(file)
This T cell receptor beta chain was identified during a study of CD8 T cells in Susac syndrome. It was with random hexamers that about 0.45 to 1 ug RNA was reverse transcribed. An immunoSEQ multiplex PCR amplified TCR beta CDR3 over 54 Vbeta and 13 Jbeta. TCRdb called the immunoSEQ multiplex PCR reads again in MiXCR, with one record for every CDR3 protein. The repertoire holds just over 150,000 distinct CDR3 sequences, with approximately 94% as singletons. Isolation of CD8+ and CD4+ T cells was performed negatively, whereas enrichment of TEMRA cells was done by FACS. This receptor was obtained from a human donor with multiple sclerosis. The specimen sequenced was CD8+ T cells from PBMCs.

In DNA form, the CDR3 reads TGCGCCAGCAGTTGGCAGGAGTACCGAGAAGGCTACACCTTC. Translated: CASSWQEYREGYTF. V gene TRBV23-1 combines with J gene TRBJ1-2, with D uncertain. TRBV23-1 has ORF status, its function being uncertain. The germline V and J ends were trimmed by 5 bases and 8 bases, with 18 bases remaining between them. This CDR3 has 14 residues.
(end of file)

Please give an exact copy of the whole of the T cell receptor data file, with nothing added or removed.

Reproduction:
This T cell receptor beta chain was identified during a study of CD8 T cells in Susac syndrome. It was with random hexamers that about 0.45 to 1 ug RNA was reverse transcribed. An immunoSEQ multiplex PCR amplified TCR beta CDR3 over 54 Vbeta and 13 Jbeta. TCRdb called the immunoSEQ multiplex PCR reads again in MiXCR, with one record for every CDR3 protein. The repertoire holds just over 150,000 distinct CDR3 sequences, with approximately 94% as singletons. Isolation of CD8+ and CD4+ T cells was performed negatively, whereas enrichment of TEMRA cells was done by FACS. This receptor was obtained from a human donor with multiple sclerosis. The specimen sequenced was CD8+ T cells from PBMCs.

In DNA form, the CDR3 reads TGCGCCAGCAGTTGGCAGGAGTACCGAGAAGGCTACACCTTC. Translated: CASSWQEYREGYTF. V gene TRBV23-1 combines with J gene TRBJ1-2, with D uncertain. TRBV23-1 has ORF status, its function being uncertain. The germline V and J ends were trimmed by 5 bases and 8 bases, with 18 bases remaining between them. This CDR3 has 14 residues.